Re: [NTLK] Newton History

From: Michael J. Hu▀mann <>
Date: Sat Feb 21 2009 - 10:23:23 EST

Ryan Vetter ( wrote:

> Well, the problem is isolated to computers having trouble with
> semantics: they really don't understand anything at all, they just
> "compute" (Searle's Chinese Room analogy/argument).

The Chinese Room argument (which can be traced back to Leibniz' equally
inconclusive Mill analogy) doesn't prove anything except several
misunderstandings about computer science in general and AI in
particular. And it is not like Searle's position attributing
intentionality to some mysterious "causal properties" of the brain would
answer any questions -- just more handwaving, basically.

> This, of course, adversely affects an AI driven computer's ability to
> predict things, and respond meaningfully. At best a computer operates
> in a very rudimentary ad hoc fashion.

This is a different issue. The problem with traditional approaches to AI
is that they try to solve the most complex problems first. Instead of
following the path of evolution, starting out with simple systems and
building upon these achievements, AI researchers wanted to tackle tasks
like natural language understanding or planning. In a way, they
succeeded, but only within extremely confined micro-worlds -- thus the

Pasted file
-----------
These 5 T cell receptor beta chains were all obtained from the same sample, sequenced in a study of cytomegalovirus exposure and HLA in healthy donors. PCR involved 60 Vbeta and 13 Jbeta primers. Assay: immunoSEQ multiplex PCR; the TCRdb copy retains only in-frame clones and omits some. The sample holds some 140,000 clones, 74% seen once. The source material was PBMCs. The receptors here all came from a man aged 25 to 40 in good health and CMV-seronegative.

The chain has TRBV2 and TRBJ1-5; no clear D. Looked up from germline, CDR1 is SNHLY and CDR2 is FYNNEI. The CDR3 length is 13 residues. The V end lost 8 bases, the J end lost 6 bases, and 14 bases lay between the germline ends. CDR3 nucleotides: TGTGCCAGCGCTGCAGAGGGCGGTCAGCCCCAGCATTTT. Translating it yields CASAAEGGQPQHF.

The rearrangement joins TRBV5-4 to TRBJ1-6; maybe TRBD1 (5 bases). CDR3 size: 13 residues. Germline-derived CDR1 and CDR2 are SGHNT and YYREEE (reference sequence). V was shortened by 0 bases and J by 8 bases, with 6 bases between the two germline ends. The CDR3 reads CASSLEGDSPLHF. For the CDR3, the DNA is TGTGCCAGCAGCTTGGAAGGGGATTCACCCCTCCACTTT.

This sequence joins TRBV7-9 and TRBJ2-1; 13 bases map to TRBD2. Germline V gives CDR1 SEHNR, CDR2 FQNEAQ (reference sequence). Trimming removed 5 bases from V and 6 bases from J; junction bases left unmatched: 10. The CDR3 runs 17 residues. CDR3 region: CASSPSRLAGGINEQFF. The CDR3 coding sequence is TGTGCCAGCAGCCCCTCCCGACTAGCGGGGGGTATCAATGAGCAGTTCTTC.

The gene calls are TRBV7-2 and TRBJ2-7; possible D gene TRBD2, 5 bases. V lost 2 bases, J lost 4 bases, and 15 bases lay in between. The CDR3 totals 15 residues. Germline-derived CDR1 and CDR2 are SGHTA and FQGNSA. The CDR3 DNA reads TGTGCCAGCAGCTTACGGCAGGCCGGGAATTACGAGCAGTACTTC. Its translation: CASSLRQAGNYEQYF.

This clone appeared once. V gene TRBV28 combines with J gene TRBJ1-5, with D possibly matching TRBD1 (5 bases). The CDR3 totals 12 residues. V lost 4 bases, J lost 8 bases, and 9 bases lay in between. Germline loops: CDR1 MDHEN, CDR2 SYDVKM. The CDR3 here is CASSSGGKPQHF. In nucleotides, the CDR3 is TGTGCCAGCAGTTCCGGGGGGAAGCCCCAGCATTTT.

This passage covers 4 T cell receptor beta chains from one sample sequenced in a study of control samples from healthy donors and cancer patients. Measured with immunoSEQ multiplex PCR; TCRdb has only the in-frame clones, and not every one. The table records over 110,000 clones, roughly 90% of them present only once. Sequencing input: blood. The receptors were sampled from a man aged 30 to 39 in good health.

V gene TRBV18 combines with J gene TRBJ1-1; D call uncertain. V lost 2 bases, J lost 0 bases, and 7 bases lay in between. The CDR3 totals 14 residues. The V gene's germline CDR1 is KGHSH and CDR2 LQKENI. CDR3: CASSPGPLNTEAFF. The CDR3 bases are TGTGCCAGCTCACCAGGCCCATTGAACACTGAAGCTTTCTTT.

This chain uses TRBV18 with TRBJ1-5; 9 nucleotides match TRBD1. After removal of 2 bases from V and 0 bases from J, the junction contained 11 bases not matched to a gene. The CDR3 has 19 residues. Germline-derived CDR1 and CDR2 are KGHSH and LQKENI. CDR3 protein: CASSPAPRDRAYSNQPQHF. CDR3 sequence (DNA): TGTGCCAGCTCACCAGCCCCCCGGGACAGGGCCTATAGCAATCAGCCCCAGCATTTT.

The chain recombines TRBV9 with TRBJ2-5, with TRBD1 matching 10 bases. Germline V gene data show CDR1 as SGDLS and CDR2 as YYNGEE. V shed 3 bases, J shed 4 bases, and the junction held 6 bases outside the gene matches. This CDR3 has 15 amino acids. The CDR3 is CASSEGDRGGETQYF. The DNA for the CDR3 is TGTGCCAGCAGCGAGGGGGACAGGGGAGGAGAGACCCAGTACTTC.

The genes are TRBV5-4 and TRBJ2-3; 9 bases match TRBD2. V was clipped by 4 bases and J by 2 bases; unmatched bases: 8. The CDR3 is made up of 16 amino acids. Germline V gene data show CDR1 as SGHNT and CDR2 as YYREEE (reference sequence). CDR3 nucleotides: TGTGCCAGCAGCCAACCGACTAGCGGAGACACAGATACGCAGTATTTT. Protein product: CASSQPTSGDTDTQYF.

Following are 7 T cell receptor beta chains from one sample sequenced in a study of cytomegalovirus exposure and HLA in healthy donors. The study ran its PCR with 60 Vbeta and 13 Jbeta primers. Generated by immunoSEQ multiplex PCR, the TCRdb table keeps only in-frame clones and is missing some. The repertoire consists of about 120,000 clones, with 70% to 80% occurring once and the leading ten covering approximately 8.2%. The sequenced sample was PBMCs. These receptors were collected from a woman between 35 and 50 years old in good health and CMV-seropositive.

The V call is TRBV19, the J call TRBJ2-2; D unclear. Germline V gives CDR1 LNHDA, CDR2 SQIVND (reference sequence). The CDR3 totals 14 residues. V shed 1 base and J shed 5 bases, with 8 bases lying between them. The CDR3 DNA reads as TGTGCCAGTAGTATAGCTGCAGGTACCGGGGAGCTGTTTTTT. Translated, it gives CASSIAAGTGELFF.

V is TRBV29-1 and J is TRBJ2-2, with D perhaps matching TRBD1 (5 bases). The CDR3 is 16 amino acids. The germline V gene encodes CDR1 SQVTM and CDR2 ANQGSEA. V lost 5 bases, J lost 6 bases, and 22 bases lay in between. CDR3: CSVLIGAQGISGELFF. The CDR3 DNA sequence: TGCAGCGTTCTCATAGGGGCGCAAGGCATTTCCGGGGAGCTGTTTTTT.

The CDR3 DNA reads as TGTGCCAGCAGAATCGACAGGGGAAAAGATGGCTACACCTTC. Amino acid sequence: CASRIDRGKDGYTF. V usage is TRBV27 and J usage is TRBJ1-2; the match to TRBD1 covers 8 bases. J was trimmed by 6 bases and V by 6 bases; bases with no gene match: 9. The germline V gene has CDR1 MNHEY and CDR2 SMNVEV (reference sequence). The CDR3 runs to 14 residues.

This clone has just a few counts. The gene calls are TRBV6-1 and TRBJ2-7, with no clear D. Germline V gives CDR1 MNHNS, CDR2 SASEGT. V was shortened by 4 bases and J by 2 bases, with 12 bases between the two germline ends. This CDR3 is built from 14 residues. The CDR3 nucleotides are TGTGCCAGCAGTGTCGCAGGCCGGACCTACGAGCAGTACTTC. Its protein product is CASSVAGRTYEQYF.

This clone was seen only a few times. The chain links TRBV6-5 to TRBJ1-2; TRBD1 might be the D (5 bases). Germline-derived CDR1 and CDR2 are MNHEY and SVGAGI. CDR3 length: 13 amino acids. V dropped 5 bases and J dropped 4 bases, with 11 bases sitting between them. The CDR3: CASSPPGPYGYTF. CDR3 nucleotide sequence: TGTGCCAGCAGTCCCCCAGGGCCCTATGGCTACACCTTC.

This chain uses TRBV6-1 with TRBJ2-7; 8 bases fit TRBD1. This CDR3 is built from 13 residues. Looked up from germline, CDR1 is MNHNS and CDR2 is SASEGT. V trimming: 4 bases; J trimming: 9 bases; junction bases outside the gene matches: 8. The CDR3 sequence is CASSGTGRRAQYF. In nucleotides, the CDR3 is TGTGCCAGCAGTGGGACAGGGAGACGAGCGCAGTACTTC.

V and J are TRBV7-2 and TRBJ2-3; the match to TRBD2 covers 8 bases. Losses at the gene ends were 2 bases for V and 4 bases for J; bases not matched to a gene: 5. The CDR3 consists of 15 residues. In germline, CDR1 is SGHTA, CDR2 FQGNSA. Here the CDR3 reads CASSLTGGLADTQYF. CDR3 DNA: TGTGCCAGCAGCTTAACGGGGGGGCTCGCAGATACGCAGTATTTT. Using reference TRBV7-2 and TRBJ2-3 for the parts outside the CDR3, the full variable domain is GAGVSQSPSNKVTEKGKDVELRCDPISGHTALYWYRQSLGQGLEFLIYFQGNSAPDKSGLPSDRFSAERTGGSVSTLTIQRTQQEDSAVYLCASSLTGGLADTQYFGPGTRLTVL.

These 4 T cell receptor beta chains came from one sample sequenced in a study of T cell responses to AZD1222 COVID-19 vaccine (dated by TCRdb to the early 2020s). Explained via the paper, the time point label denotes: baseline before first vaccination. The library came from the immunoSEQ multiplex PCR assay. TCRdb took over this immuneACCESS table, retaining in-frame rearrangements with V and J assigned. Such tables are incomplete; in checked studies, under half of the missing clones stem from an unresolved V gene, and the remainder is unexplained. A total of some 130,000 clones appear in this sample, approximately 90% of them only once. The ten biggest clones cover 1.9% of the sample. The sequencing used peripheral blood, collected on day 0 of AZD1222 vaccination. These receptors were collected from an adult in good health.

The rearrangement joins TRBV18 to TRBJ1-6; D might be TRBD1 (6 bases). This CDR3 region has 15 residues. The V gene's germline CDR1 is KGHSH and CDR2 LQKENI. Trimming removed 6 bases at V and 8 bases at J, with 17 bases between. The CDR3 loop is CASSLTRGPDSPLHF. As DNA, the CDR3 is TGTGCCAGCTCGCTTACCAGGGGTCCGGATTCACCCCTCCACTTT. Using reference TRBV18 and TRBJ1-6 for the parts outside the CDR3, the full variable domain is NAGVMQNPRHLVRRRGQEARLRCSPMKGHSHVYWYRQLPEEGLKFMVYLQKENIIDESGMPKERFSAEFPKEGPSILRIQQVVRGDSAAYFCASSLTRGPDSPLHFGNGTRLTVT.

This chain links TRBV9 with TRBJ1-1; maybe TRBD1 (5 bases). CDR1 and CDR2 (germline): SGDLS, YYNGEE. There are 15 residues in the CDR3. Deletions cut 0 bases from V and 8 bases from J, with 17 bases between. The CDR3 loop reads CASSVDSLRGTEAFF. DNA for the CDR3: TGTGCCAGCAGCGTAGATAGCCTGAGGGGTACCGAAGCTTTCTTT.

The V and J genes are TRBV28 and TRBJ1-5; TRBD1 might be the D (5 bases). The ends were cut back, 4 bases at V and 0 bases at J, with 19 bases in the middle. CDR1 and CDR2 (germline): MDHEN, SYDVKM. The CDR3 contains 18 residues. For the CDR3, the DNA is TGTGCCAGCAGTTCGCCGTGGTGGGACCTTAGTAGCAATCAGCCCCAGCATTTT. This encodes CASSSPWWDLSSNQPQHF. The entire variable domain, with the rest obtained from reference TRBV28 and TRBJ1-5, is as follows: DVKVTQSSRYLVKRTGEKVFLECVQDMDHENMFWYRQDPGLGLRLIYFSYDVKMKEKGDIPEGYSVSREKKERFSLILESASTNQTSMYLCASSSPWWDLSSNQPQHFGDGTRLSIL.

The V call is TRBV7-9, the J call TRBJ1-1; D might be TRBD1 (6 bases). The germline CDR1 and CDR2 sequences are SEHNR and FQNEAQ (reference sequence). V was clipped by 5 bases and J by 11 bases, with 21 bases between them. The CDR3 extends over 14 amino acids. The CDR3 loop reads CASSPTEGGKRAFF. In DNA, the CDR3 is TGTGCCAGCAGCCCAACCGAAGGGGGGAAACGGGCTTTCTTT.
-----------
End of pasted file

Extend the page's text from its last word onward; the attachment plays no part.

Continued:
brittleness of AI systems.

On the other hand, the Subsumption Architecture developed by Rodney
Brooks et al. suggested a different route: building very simple robots
with simple, but robust behaviors, then layering progressively more
complex behaviors on top, retaining the robustness due to the lower
layers. Robots built according to the Subsumption Architecture act in
real-time and they don't just bump into unexpected obstacles; they are
dealing gracefully with anything out of the ordinary. But they don't
speak or understand English, and neither can they help with medical
diagnosis etc.. Not yet anyway. But AI is hard, and spectacular
successes are not to be expected just around the corner.

> I don't have the knowledge of different programming
> languages, but I wonder what languages would be able to recreate some of
> what the KN does.

The programming language wouldn't matter that much. I would choose LISP
(which is certainly better suited than some other languages), but that's
just a personal preference.

- Michael

Michael J. Hu▀mann

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Received on Sat Feb 21 10:23:28 2009

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